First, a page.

Where can I get more information about mental health services in Victoria?

What is seclusion in the context of mental health hospital inpatients?

Mental health hospital inpatients are only confined to a room or area they cannot leave as a last resort. Doctors determine when seclusion is needed for patient and/or staff safety, and duration of time varies. The Mental Health Act 2014 defines seclusion as ‘the sole confinement of a person at any hour of the day or night in a room of which the doors and windows are locked from the outside’. All seclusion events must meet the legal and clinical requirements.

The results for my service don’t look correct, who can I speak to?

The results contained on this site are derived from data submitted by Victorian public health services to the Department of Health and Human Services. The Victorian Agency for Health Information is responsible for data quality and accuracy. If you believe that data contained on this site is incorrect, please email [email protected] and we will follow up your query.

What is the Victorian Healthcare Experience Survey?

Feedback from patients is important for providing patient-centred care. The Victorian Healthcare Experience Survey (VHES) asks patients about their experiences during their stay at a Victorian public health service. Results are provided to health services each quarter and are used to identify areas for improvement.

What is the People Matter Survey?

An annual survey of staff employed by Victoria’s public health services.

Find out more: People Matter Survey

What's the difference between a health service and a hospital?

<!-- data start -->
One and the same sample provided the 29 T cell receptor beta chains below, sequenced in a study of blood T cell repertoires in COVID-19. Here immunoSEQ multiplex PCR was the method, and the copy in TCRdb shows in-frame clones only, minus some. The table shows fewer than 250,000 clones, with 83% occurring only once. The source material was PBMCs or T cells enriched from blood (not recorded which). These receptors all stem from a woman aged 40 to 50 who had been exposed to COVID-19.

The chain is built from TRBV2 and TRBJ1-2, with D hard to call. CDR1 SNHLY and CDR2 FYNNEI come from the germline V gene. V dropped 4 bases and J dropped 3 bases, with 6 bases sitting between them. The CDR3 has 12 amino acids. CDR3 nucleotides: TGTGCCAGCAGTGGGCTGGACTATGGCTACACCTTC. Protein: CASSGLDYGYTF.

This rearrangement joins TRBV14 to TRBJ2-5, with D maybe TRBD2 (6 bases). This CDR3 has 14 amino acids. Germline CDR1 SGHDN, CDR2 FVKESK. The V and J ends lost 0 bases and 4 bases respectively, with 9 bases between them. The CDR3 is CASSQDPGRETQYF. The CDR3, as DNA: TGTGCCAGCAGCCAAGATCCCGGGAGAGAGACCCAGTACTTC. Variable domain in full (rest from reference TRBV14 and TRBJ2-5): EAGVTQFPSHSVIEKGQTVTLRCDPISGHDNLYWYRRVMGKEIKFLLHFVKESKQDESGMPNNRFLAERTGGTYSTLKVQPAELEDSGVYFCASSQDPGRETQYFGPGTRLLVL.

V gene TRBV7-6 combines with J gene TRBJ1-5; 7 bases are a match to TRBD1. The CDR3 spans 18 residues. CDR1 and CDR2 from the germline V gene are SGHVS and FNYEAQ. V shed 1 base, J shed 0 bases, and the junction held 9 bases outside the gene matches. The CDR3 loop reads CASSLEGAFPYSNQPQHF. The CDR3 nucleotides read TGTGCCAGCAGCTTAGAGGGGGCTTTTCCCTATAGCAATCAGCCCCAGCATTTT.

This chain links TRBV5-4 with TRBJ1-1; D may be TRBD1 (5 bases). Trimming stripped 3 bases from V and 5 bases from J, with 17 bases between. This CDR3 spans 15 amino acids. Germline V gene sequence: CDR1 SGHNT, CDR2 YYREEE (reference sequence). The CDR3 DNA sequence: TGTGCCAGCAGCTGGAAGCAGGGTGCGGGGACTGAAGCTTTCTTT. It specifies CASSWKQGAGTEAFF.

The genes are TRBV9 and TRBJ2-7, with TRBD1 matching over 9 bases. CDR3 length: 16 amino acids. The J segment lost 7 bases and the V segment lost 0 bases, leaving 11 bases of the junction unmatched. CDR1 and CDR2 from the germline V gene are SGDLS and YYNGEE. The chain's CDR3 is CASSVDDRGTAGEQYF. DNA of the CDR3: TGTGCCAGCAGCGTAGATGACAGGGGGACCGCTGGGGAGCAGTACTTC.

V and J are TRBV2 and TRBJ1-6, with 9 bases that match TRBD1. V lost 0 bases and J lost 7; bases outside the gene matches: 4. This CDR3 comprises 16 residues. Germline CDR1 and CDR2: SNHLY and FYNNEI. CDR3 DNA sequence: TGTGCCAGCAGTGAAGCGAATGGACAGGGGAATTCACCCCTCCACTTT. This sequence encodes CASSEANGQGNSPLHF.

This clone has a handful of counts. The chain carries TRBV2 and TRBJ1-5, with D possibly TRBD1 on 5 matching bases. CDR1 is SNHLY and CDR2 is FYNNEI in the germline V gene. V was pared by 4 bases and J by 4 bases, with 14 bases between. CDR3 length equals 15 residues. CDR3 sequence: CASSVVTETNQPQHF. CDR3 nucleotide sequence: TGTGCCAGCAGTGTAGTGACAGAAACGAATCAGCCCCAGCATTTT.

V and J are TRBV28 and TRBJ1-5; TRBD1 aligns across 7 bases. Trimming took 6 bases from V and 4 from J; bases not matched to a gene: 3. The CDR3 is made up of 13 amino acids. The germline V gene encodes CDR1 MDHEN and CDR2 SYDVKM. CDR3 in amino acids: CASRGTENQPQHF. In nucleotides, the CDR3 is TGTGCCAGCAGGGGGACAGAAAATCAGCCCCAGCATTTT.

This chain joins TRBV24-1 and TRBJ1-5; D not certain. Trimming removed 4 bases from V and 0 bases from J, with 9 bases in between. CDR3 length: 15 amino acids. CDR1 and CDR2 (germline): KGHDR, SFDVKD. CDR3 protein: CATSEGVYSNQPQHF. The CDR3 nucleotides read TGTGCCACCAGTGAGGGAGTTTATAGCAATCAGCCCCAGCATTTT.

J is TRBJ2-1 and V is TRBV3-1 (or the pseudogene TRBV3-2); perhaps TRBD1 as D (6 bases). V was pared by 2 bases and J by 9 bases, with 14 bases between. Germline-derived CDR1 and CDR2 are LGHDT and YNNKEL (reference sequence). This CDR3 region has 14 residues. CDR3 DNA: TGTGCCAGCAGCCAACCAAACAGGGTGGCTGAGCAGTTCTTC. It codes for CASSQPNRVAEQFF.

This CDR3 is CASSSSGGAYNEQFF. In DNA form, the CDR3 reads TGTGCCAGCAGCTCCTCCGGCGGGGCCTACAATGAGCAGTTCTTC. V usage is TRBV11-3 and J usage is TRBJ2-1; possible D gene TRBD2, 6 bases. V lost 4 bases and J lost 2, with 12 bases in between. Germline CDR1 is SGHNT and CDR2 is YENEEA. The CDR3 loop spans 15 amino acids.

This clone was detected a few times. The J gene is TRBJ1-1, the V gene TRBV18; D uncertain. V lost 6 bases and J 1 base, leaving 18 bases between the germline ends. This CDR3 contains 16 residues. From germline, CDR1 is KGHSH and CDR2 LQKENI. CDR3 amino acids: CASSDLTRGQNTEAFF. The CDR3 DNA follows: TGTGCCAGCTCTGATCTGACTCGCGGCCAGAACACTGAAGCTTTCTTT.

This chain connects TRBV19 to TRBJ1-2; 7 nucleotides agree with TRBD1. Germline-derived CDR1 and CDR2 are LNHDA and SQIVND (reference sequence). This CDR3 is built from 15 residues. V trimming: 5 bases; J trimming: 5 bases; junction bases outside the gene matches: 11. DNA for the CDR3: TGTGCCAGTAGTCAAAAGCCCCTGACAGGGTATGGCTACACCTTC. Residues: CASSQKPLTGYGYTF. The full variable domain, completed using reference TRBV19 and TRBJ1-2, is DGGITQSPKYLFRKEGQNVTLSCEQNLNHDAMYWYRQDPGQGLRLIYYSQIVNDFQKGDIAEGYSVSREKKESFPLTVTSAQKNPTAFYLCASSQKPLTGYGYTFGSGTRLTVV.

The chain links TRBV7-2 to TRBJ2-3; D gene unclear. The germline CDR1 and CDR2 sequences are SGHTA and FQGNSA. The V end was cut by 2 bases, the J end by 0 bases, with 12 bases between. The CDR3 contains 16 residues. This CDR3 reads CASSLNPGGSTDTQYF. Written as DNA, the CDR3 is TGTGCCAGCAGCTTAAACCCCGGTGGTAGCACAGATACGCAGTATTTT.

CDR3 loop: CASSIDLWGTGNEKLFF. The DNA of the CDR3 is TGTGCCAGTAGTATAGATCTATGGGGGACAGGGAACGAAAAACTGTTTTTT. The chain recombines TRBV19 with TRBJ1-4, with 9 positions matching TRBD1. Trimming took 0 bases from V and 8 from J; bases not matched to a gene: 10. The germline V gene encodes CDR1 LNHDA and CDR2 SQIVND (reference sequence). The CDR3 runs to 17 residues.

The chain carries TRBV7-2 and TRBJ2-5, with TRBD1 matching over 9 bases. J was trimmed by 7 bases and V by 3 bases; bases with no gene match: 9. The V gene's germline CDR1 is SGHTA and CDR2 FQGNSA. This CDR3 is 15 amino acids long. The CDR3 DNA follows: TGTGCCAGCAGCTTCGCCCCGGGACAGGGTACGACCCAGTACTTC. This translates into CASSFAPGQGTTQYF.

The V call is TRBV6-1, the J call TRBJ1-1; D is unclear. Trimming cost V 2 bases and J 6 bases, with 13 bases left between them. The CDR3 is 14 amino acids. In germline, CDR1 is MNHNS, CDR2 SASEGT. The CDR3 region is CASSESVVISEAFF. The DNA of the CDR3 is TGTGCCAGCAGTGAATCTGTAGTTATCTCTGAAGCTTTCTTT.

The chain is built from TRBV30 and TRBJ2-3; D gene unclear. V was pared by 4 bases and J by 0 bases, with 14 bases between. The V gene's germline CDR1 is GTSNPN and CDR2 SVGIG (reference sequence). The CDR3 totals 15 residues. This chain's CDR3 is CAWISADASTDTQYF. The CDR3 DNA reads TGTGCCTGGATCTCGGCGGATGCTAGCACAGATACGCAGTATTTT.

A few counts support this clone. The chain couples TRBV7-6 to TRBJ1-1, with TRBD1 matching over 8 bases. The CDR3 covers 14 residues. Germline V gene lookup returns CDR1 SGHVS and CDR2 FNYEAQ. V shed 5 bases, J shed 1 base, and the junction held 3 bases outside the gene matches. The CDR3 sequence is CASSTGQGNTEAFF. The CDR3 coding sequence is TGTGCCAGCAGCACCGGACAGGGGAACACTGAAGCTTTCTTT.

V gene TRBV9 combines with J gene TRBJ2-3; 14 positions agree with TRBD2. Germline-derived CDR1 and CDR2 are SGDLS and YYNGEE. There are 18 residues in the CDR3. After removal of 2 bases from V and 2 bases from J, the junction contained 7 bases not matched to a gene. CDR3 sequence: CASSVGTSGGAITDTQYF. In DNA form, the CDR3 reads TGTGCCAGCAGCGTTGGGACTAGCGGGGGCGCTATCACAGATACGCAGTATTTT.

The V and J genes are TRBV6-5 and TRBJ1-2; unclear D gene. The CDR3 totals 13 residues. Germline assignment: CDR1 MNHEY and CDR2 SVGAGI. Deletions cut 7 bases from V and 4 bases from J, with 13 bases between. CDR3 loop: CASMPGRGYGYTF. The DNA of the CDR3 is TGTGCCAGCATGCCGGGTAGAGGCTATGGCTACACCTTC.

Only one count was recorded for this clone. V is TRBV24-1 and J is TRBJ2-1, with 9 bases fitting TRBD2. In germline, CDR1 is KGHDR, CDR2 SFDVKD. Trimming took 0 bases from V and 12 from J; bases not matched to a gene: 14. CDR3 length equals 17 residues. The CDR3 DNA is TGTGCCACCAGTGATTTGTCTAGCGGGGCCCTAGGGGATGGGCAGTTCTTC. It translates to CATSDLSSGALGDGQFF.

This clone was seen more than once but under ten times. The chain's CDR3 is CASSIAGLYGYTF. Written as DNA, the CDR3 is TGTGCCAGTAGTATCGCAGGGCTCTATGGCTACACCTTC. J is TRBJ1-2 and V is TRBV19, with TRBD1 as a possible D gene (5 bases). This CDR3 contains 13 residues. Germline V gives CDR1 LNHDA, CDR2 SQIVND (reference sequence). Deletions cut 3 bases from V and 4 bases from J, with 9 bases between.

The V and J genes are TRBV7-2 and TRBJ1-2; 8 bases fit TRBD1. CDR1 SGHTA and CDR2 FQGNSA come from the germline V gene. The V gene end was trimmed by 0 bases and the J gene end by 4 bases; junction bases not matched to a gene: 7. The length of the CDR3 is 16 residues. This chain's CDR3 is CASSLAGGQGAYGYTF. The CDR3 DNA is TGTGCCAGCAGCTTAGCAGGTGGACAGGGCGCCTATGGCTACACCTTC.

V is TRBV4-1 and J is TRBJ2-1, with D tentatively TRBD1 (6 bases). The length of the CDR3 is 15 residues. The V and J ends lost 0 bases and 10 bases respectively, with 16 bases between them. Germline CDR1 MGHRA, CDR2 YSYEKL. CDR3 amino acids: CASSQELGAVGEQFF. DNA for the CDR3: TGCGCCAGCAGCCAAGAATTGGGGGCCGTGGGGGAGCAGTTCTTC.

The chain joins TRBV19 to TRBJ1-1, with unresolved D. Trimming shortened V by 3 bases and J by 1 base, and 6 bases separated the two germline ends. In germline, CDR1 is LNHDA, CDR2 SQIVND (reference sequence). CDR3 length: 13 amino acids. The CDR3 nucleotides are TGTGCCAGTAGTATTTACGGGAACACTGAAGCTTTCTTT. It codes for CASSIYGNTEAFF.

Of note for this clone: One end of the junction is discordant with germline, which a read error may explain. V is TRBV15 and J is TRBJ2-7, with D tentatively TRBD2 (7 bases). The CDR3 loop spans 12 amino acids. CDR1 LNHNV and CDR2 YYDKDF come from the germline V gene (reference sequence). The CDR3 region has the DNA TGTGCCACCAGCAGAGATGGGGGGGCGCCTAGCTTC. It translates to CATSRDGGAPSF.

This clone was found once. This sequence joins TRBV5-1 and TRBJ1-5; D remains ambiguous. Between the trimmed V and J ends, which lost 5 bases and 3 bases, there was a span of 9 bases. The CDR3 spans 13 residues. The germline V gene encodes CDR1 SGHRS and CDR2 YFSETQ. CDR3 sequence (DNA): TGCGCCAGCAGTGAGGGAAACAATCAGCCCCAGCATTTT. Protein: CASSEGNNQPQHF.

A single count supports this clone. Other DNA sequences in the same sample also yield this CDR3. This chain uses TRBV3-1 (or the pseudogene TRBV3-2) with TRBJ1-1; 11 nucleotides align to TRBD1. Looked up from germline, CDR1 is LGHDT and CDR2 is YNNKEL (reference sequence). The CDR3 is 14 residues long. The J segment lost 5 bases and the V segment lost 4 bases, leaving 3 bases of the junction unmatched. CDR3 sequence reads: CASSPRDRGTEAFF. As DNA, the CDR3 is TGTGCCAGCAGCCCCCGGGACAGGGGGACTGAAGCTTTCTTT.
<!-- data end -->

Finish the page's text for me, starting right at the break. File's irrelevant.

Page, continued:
• Health service: An overall organisation that provides health care. In Victoria, some health services run multiple hospitals and different services, such as Monash Health.
  • Hospital: An individual hospital, which may have more than one location, such as the Royal Melbourne Hospital.

Where can I get more information about quality and safety in healthcare?

Find out more: Better Safer Care

Who is eligible to register with VAHI?

All Victorian Health Services can nominate eligible people within their organisation to gain access to the Portal.

Please note, Private Hospitals currently do not have access to the Portal.

How do I sign in?

On a desktop the sign-in button is found in the top right-hand corner of the screen. For users accessing the site on a tablet or mobile device, the sign-in button is found by accessing the menu button in the top left of the screen.

How can I register with VAHI?

Please speak to the nominated delegate in your health service.

How can I change my role or organisation?

Please submit your request to VAHI through the ‘contact us’ form on the website.

How can I change my level of access?

Please speak to the nominated delegate in your health service to change your level of access, the delegate will then raise the request with VAHI.

Why can’t I drill down to see unit record number?

Not everyone will have the permissions to see unit record numbers, and the delegate in each health service manages the permissions for each user. If you require access to unit record numbers, please speak to the delegate in your health service.

Where to find the information about how to interact with the visualisations?